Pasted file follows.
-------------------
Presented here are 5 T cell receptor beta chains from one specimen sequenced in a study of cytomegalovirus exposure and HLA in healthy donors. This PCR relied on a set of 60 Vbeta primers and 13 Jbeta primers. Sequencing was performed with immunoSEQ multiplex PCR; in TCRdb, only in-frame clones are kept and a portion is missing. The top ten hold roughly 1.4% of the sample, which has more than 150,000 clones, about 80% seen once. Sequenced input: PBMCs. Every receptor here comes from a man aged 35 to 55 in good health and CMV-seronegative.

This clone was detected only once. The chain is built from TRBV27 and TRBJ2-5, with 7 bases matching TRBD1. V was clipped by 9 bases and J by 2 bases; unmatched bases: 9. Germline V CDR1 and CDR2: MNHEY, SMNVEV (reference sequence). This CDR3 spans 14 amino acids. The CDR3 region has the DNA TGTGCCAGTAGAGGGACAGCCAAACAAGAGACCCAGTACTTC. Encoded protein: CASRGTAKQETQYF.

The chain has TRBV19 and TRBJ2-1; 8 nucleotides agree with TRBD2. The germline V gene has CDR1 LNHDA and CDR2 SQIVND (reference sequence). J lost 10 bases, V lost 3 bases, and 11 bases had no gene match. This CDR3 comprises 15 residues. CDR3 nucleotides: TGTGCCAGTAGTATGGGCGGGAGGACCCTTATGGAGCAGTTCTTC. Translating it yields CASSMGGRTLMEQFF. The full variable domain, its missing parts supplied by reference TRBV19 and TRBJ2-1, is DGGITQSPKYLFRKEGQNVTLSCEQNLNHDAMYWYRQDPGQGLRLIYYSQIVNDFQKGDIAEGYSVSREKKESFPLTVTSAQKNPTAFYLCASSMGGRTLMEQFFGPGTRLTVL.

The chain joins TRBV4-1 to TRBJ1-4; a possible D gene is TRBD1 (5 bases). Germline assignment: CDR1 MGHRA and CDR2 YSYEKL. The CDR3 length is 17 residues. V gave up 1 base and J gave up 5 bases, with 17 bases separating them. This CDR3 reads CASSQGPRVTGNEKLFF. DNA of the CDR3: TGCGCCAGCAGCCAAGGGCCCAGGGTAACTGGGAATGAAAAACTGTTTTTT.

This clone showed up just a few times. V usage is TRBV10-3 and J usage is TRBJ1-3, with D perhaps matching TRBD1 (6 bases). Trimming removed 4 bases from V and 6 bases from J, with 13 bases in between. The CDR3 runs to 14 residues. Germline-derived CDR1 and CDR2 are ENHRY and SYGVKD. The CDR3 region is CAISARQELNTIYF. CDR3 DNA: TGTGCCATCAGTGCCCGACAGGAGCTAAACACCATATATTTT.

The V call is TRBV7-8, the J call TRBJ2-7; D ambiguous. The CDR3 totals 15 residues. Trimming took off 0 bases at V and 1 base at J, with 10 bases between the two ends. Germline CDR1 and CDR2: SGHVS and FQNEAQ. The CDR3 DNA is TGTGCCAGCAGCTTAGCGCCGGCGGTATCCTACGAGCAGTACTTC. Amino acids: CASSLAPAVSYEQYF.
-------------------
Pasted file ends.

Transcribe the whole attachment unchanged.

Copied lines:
Presented here are 5 T cell receptor beta chains from one specimen sequenced in a study of cytomegalovirus exposure and HLA in healthy donors. This PCR relied on a set of 60 Vbeta primers and 13 Jbeta primers. Sequencing was performed with immunoSEQ multiplex PCR; in TCRdb, only in-frame clones are kept and a portion is missing. The top ten hold roughly 1.4% of the sample, which has more than 150,000 clones, about 80% seen once. Sequenced input: PBMCs. Every receptor here comes from a man aged 35 to 55 in good health and CMV-seronegative.

This clone was detected only once. The chain is built from TRBV27 and TRBJ2-5, with 7 bases matching TRBD1. V was clipped by 9 bases and J by 2 bases; unmatched bases: 9. Germline V CDR1 and CDR2: MNHEY, SMNVEV (reference sequence). This CDR3 spans 14 amino acids. The CDR3 region has the DNA TGTGCCAGTAGAGGGACAGCCAAACAAGAGACCCAGTACTTC. Encoded protein: CASRGTAKQETQYF.

The chain has TRBV19 and TRBJ2-1; 8 nucleotides agree with TRBD2. The germline V gene has CDR1 LNHDA and CDR2 SQIVND (reference sequence). J lost 10 bases, V lost 3 bases, and 11 bases had no gene match. This CDR3 comprises 15 residues. CDR3 nucleotides: TGTGCCAGTAGTATGGGCGGGAGGACCCTTATGGAGCAGTTCTTC. Translating it yields CASSMGGRTLMEQFF. The full variable domain, its missing parts supplied by reference TRBV19 and TRBJ2-1, is DGGITQSPKYLFRKEGQNVTLSCEQNLNHDAMYWYRQDPGQGLRLIYYSQIVNDFQKGDIAEGYSVSREKKESFPLTVTSAQKNPTAFYLCASSMGGRTLMEQFFGPGTRLTVL.

The chain joins TRBV4-1 to TRBJ1-4; a possible D gene is TRBD1 (5 bases). Germline assignment: CDR1 MGHRA and CDR2 YSYEKL. The CDR3 length is 17 residues. V gave up 1 base and J gave up 5 bases, with 17 bases separating them. This CDR3 reads CASSQGPRVTGNEKLFF. DNA of the CDR3: TGCGCCAGCAGCCAAGGGCCCAGGGTAACTGGGAATGAAAAACTGTTTTTT.

This clone showed up just a few times. V usage is TRBV10-3 and J usage is TRBJ1-3, with D perhaps matching TRBD1 (6 bases). Trimming removed 4 bases from V and 6 bases from J, with 13 bases in between. The CDR3 runs to 14 residues. Germline-derived CDR1 and CDR2 are ENHRY and SYGVKD. The CDR3 region is CAISARQELNTIYF. CDR3 DNA: TGTGCCATCAGTGCCCGACAGGAGCTAAACACCATATATTTT.

The V call is TRBV7-8, the J call TRBJ2-7; D ambiguous. The CDR3 totals 15 residues. Trimming took off 0 bases at V and 1 base at J, with 10 bases between the two ends. Germline CDR1 and CDR2: SGHVS and FQNEAQ. The CDR3 DNA is TGTGCCAGCAGCTTAGCGCCGGCGGTATCCTACGAGCAGTACTTC. Amino acids: CASSLAPAVSYEQYF.